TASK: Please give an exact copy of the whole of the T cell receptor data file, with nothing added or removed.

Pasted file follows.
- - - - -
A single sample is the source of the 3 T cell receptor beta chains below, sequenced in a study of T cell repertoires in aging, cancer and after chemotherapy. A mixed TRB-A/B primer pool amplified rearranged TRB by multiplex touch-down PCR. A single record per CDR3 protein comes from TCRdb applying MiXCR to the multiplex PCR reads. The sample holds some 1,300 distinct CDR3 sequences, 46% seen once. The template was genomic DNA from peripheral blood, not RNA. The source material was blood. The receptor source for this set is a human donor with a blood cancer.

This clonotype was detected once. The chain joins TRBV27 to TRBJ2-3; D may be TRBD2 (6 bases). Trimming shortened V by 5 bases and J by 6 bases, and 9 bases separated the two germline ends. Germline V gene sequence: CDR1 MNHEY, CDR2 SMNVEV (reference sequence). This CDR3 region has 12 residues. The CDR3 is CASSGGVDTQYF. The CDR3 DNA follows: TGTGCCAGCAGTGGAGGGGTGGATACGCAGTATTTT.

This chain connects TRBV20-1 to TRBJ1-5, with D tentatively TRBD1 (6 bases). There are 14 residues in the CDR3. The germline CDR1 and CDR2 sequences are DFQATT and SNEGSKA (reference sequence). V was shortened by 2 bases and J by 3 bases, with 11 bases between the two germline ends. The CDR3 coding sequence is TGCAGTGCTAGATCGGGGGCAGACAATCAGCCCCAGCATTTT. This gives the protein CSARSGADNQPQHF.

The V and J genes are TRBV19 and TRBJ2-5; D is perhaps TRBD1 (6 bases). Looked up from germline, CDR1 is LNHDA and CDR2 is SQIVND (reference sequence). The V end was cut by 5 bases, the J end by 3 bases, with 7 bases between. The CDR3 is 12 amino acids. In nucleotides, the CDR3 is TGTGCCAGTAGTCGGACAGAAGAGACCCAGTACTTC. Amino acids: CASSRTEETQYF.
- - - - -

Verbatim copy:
A single sample is the source of the 3 T cell receptor beta chains below, sequenced in a study of T cell repertoires in aging, cancer and after chemotherapy. A mixed TRB-A/B primer pool amplified rearranged TRB by multiplex touch-down PCR. A single record per CDR3 protein comes from TCRdb applying MiXCR to the multiplex PCR reads. The sample holds some 1,300 distinct CDR3 sequences, 46% seen once. The template was genomic DNA from peripheral blood, not RNA. The source material was blood. The receptor source for this set is a human donor with a blood cancer.

This clonotype was detected once. The chain joins TRBV27 to TRBJ2-3; D may be TRBD2 (6 bases). Trimming shortened V by 5 bases and J by 6 bases, and 9 bases separated the two germline ends. Germline V gene sequence: CDR1 MNHEY, CDR2 SMNVEV (reference sequence). This CDR3 region has 12 residues. The CDR3 is CASSGGVDTQYF. The CDR3 DNA follows: TGTGCCAGCAGTGGAGGGGTGGATACGCAGTATTTT.

This chain connects TRBV20-1 to TRBJ1-5, with D tentatively TRBD1 (6 bases). There are 14 residues in the CDR3. The germline CDR1 and CDR2 sequences are DFQATT and SNEGSKA (reference sequence). V was shortened by 2 bases and J by 3 bases, with 11 bases between the two germline ends. The CDR3 coding sequence is TGCAGTGCTAGATCGGGGGCAGACAATCAGCCCCAGCATTTT. This gives the protein CSARSGADNQPQHF.

The V and J genes are TRBV19 and TRBJ2-5; D is perhaps TRBD1 (6 bases). Looked up from germline, CDR1 is LNHDA and CDR2 is SQIVND (reference sequence). The V end was cut by 5 bases, the J end by 3 bases, with 7 bases between. The CDR3 is 12 amino acids. In nucleotides, the CDR3 is TGTGCCAGTAGTCGGACAGAAGAGACCCAGTACTTC. Amino acids: CASSRTEETQYF.